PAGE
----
Fourth at Olympics, where they give out three medals, kind of sucks: Golfer Aditi Ashok

Aditi Ashok nearly pulled off what nobody thought was a ‘likely’ scenario four days ago when the women’s golf individual event began. For three days, world No. 200 Aditi kept snapping at the heels of the leader and world No. 1 Nelly Korda of USA and remained in contention for first-ever medal for India in the sport. She entered the fourth and final in second position with a two-shot lead. As the weather-interrupted event rolled towards the 18th hole on the fourth, the Bengalurean kept herself in strong contention for the medal before she eventually fell just short of the podium finish. With the score of 15-under 269, the 23-year-old Aditi finished fourth, just one stroke behind the bronze and silver medallists. Still, it was nonetheless a massive improvement on her 2016 Rio performance she had finished tied 41st. Excerpts from her media interaction on Saturday:

Q. Tough luck. Didn’t quite go your way. Just sum up the day for us.

ADITI: I think today I didn’t really drive the ball very well and then it’s hard to get birdie putts or hit greens when you’re not in the fairway. So, that was definitely the hardest part to make a score today.

Q. You were well within that race for the top 3. The 15th hole perhaps that is where things slipped out?

ADITI: Yeah, I mean 15th was okay. I was just scrambling, I was in between clubs so I hit one more and it went over. But I don’t think it was that bad. I still made a par, so it’s fine. But just generally, like 15, I was just missing so many fairways. The front nine I just hit one [fairway] and I think the back nine I must have hit maybe a couple more, maybe three or four more. So that was what was bad today, kind of put me out of position so I couldn’t get close to the flag.

Q. You must be focused here, but so many people in India were watching golf early in the morning today. What were your emotions going into the final round today?

ADITI : I mean going into the round I didn’t think about it much, it was fine. But obviously, coming in I tried my best to hole the last few putts. In a regular tournament whether you finish second or fourth it really doesn’t matter, no one cares. But like at this event you need to be in the top three. I didn’t leave anything out there, I think I gave it my hundred percent, but, yeah, fourth at an Olympics where they give out three medals kind of sucks.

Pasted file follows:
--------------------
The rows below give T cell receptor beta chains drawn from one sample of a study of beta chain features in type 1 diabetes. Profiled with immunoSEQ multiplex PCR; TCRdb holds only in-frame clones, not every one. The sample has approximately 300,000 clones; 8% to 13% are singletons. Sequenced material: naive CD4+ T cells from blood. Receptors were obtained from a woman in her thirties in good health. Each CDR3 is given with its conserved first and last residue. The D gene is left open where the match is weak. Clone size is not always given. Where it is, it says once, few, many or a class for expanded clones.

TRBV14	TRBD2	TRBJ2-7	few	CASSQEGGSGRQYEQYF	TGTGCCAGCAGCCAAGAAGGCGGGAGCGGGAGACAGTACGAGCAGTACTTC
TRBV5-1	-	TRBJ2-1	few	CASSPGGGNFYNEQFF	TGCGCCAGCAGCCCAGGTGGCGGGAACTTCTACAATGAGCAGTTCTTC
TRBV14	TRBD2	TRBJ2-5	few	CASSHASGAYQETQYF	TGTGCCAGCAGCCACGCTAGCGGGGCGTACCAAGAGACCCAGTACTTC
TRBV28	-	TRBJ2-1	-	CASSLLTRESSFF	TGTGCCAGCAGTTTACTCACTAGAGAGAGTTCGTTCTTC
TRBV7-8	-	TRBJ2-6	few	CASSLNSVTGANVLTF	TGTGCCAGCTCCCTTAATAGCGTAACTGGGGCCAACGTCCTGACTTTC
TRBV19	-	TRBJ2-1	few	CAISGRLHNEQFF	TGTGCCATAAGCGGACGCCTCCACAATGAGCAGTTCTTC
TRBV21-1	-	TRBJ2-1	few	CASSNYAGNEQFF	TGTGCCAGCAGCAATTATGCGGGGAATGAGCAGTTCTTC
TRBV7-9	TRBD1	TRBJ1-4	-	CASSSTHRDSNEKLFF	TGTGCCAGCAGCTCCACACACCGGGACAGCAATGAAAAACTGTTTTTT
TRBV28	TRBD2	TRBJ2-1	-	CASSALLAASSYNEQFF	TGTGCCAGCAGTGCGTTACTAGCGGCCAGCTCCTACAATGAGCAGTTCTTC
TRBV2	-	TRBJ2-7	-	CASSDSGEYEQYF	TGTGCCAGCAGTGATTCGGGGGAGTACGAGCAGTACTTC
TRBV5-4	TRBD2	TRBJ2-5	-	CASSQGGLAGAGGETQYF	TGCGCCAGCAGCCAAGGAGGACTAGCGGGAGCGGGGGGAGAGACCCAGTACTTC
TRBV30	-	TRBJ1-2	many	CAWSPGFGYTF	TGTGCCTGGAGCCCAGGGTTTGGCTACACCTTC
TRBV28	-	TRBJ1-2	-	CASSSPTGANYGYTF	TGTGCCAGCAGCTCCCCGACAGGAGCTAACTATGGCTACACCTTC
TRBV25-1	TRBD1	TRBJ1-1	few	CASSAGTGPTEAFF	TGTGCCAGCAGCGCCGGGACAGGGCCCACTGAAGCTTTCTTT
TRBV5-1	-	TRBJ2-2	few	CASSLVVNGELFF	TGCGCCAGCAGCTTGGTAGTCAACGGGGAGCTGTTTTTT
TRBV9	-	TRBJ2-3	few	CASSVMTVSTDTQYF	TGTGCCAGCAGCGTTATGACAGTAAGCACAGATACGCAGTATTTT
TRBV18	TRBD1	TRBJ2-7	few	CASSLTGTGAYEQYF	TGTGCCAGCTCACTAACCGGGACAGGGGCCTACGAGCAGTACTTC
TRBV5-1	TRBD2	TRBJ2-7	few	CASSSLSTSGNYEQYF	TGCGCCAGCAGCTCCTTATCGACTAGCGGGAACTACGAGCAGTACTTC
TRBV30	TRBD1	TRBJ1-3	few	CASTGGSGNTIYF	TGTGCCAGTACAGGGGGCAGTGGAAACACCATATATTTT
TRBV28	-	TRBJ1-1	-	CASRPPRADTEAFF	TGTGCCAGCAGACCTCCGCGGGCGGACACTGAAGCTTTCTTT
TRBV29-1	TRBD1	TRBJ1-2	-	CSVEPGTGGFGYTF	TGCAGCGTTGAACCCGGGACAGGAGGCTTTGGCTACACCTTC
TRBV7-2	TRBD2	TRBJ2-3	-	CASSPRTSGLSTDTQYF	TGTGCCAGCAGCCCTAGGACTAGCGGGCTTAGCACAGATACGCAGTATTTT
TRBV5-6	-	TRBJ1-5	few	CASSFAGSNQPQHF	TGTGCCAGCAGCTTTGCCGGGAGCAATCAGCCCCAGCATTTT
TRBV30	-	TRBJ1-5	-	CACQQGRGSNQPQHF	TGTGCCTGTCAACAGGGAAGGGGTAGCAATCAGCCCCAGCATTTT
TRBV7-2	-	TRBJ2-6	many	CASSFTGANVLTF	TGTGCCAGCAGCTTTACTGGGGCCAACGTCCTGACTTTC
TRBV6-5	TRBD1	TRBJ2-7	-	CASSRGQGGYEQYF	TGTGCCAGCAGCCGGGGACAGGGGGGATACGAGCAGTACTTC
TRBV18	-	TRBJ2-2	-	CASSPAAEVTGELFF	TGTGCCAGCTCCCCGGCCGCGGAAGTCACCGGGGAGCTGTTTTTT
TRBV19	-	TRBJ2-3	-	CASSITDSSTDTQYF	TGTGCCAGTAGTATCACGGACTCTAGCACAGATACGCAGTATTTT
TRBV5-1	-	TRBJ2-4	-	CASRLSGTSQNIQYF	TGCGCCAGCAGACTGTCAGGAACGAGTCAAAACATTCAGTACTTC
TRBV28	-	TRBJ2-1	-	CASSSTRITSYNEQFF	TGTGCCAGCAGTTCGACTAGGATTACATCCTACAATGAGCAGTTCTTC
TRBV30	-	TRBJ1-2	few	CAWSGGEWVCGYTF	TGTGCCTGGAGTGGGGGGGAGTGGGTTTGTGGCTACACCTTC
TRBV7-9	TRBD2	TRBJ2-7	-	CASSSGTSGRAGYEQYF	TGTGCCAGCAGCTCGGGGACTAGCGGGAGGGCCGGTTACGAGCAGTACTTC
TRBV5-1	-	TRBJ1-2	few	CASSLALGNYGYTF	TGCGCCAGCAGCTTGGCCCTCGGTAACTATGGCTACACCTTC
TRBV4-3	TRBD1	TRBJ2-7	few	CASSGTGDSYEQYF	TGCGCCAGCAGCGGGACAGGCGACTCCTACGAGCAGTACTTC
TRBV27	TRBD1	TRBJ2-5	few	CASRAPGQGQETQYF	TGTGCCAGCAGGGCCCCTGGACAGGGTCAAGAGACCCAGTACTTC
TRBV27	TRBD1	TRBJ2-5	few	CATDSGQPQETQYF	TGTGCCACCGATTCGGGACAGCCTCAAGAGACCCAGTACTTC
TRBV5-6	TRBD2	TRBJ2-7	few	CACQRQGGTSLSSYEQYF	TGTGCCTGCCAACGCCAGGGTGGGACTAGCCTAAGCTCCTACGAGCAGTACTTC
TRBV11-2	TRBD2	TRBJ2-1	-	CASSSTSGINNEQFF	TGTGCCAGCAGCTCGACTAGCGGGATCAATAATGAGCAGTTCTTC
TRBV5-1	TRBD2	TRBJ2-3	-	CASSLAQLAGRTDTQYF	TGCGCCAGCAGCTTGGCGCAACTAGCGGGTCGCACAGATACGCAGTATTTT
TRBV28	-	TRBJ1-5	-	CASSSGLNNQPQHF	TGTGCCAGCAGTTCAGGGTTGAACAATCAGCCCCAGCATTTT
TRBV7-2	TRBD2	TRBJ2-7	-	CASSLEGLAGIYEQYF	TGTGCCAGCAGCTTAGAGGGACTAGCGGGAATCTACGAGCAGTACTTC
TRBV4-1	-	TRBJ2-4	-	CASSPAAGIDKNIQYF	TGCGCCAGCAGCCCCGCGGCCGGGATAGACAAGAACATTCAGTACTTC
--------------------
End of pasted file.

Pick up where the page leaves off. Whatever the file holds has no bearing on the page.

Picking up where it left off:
Q. Talk about the putt on 17th and the 18th hole?

ADITI: Yeah, 17 was perfect. I hit it exactly the speed I wanted, the line I wanted, I just — maybe I made too many through the four rounds, golfing gods were like, ‘okay, we’re not going to give her this one’. But no, I just tried my best, even the last hole, although it was really out of range, it was almost a long putt, but I still tried to give it a chance. So yeah, I think I gave it my best attempt.

Q. Are you conscious of the fact that a lot of Indian sporting legends have also finished fourth at the Olympics?

ADITI : No, I didn’t know that actually. Obviously now that I’ve joined that … you don’t want to join that club. But yeah, I guess I’ve joined it. But no, I think it’s good, just even top 5 or top 10 at an Olympics is really good. So just having more top finishes, even if it’s not exactly a podium finish, will maybe bring eyes to the sport and more support. That helps grow the game.

Q. What was going through your mind on the last hole?

ADITI : Not much, actually. I got a really good line off the tee, I hit the fairway finally and then I had a good club in, so it was a good number too, so only then I thought that, okay, I had a chance to make a birdie and I pulled it a hair left, also because there was bunker and water on the right but still I gave myself a birdie putt and that putt, I really wanted to hole it and I gave my best attempt. It just hard to force the issue when you’re like 30-feet away.

Q. Can you share a message of inspiration for youngsters back home in India to pick up golf perhaps after your performance this week?

ADITI : Yeah, sure, obviously when I started golf I never dreamt of being or contending at the Olympics, golf wasn’t even an Olympic sport. So sometimes you just pick it up and work hard and have fun every day and sometimes you get here.

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